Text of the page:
Last updated on February 2018

Assessment of Coagulation Abnormalities in Acute on Chronic Liver Failure Patients Using Thromboelastography

Brief description of study

Patients of acute & chronic liver failure have long been assumed to have coagulopathy & are given blood products prophylactically as well as during various interventions. But these patients rarely have spontaneous bleed except variceal bleed. Conventional coagulation parameters are insufficient to assess coagulation status of these patients because they reflect only a certain element of coagulation cascade while thromboelastography (TEG) gives a comprehensive report of hemostatic profile including platelet function. Studies using TEG have suggested that defects in prohemostatic drivers are counterbalanced by changes in antihemostatic drivers creating a rebalance in these patients. Acute on chronic failure is a entity with acute decompensation on underlying chronic liver failure. Since there is paucity of data regarding coagulation abnormalities in these patient, study is needed to assess predictability power of TEG in these patients with respect to coagulation abnormalities in patient with ALF and CLD ( cirrhosis) and healthy controls.

Detailed Study Description

Since early times coagulopathy is considered to be an integral part of liver failure. Whether it is acute liver failure (ALF) or acute on chronic liver failure (ACLF), patients usually have deranged coagulation parameters (platelet count, prothrombin time (PT), activated partial thromboplastin time (aPTT) and international normalized ratio (INR). Based on these deranged parameters, initially it was assumed that patients of liver failure have increased risk of bleeding & usually were given blood products prophylactically during surgical interventions. But these patients of liver failure (acute or chronic) seldom develop spontaneous bleeding, apart from variceal bleeding in chronic liver failure which generally occurs because of portal hypertension. Moreover during invasive procedures also they do not have significant bleeding.

Concept of rebalanced hemostasis has been proposed to explain discrepancy between results of these coagulation parameters & clinical scenario of patients. Normal hemostasis consists of 3 steps: platelet endothelial interaction, coagulation & fibrinolysis. First step is considered to be defective in liver failure because of thrombocytopenia & qualitative platelet dysfunction. However because of decreased plasma concentration of ADAMTS 13, plasma levels of vwF are increased thus increasing stickiness of platelets & rebalancing the primary hemostasis.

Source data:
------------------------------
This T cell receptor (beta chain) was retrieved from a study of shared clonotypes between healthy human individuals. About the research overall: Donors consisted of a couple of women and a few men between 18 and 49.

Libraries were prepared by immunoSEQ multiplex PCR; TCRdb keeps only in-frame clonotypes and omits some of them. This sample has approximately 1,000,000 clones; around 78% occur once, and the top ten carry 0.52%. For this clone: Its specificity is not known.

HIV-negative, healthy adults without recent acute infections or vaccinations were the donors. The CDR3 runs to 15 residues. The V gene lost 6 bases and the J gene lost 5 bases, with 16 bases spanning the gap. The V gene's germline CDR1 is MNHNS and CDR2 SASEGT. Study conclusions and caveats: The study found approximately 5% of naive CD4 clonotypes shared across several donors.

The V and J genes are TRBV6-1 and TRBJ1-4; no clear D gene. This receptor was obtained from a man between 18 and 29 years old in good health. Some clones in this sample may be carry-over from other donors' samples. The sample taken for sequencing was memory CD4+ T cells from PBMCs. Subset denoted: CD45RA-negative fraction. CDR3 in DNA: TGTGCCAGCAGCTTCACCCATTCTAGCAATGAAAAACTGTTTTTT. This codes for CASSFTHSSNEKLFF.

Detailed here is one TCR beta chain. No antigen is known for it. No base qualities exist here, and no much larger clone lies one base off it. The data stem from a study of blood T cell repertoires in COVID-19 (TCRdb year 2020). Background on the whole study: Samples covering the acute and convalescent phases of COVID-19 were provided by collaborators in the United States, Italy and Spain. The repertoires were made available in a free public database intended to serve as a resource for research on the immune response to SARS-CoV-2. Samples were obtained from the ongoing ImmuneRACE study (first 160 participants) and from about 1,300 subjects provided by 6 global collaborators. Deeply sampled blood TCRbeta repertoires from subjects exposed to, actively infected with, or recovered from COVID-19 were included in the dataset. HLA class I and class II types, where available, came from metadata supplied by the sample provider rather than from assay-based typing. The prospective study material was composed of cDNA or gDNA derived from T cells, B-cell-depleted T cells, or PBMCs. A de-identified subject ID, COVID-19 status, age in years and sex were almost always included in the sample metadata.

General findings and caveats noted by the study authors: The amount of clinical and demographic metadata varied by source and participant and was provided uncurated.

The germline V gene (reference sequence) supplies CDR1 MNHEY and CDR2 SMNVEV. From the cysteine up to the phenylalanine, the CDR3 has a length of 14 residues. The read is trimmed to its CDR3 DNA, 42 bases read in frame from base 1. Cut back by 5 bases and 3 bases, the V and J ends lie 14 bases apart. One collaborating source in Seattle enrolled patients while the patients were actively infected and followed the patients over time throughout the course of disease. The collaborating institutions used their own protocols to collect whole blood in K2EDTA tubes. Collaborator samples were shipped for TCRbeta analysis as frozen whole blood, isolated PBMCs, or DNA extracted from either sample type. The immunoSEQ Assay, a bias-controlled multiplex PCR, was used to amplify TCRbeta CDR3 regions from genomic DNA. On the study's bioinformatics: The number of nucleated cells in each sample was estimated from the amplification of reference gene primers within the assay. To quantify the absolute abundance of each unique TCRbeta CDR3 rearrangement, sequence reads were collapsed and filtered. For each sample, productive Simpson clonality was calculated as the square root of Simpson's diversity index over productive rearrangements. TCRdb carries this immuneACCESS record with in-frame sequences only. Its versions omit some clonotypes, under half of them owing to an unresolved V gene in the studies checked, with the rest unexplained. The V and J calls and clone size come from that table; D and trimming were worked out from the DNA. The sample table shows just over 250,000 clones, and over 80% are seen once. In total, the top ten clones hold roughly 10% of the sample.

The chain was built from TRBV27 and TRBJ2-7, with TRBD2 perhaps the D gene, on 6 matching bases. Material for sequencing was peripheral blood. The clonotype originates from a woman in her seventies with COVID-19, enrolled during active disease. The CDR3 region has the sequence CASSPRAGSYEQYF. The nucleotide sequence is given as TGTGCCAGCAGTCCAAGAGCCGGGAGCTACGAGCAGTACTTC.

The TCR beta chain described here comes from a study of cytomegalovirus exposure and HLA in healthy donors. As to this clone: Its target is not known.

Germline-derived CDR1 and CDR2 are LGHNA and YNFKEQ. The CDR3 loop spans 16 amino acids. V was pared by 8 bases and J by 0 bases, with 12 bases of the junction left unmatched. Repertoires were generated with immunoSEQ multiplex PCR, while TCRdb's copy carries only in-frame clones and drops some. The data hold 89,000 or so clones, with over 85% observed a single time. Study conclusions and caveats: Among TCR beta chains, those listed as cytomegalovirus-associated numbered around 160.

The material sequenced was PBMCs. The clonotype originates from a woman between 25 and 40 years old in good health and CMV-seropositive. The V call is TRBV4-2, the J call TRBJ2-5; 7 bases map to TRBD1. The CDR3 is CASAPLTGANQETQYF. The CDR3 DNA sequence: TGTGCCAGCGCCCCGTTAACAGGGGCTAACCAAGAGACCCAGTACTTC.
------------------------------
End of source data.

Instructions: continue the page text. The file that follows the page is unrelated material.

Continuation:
Because of deranged INR, it is thought that coagulation cascade is deranged but Tripodi et al have shown that cirrhotics also can generate same amount of thrombin as healthy subjects. All procoagulants (factor II, V, VII, IX, X, XI) & anticoagulant factors (protein C, protein S & antithrombin) except factor VIII are synthesized in liver. Decreased procoagulant activity has been found to be counterbalanced by decreased anticoagulant proteins, thus rebalancing the whole coagulation process.

Finally, there is increased fibrinolytic activity and clot instability because of increased tissue plasminogen activator (tPA) with low levels of alpha 2 antiplasmin, factor XIII and reduced thrombin activated fibrinolysis inhibitor (TAFI). However, this is balanced by increased levels of acute phase reactant plasminogen activator inhibitor (PAI-1).

Conventional parameters like INR although can predict mortality in these cases but don't predict risk of bleeding in these patients because they monitor only a part of coagulation cascade. These parameters assess clot formation in plasma environment while in Thromboelastography (TEG) whole blood i.e. both plasma & cellular components including platelets are assessed & a collective report of hemostatic profile of patient is available. Graph obtained using TEG gives 5 values including r time, k time, angle, maximum amplitude & lysis at 30 min assessing different aspects. It has been widely used prior to cardiac surgery and liver transplant surgery to assess for coagulation defects.

In patients with stable cirrhosis, the TEG parameters are reported to lie within normal limits. TEG measurements done serially have been shown to be better than routine coagulation tests in measuring hypocoagulability in cirrhotics with early rebleeding. In decompensated cirrhotic patients, bacterial infections are common and impair hemostasis. The TEG parameters are impaired on the day of infection and recover to normal values in 5 days in cases showing response to treatment.

The results of TEG in ALF have been contrasting in the two studies which included predominantly paracetamol induced ALF. Stravitz et al in a study of 51 ALF patients reported normal TEG in 63%, 1 abnormality in 16%, 2 abnormalities in 10%, 3 abnormalities in 8% of patients and 4 abnormalities in 4% whereas 8% patients had TEG parameters in a hypercoagulable range though the mean of parameters were within normal limits in all patients. In another study of 20 ALF patients, TEG findings were consistent with a hypocoagulable state in 20%, normal in 45%, and hypercoagulable in 35% of the patients.

Acute on chronic liver failure is a recently defined entity with prolonged INR being a component of definition. The exact nature of coagulopathy in this disease has not yet been studied. In this prospective study, we propose to study the role of TEG in assessing the coagulation state in patients with ACLF and comparing the TEG parameters with respect to patients with ALF, CLD and healthy controls.

Clinical Study Identifier: NCT02757170

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Subrat k Acharya

Dr. S K Acharya
New Delhi, India
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Recruitment Status: Open

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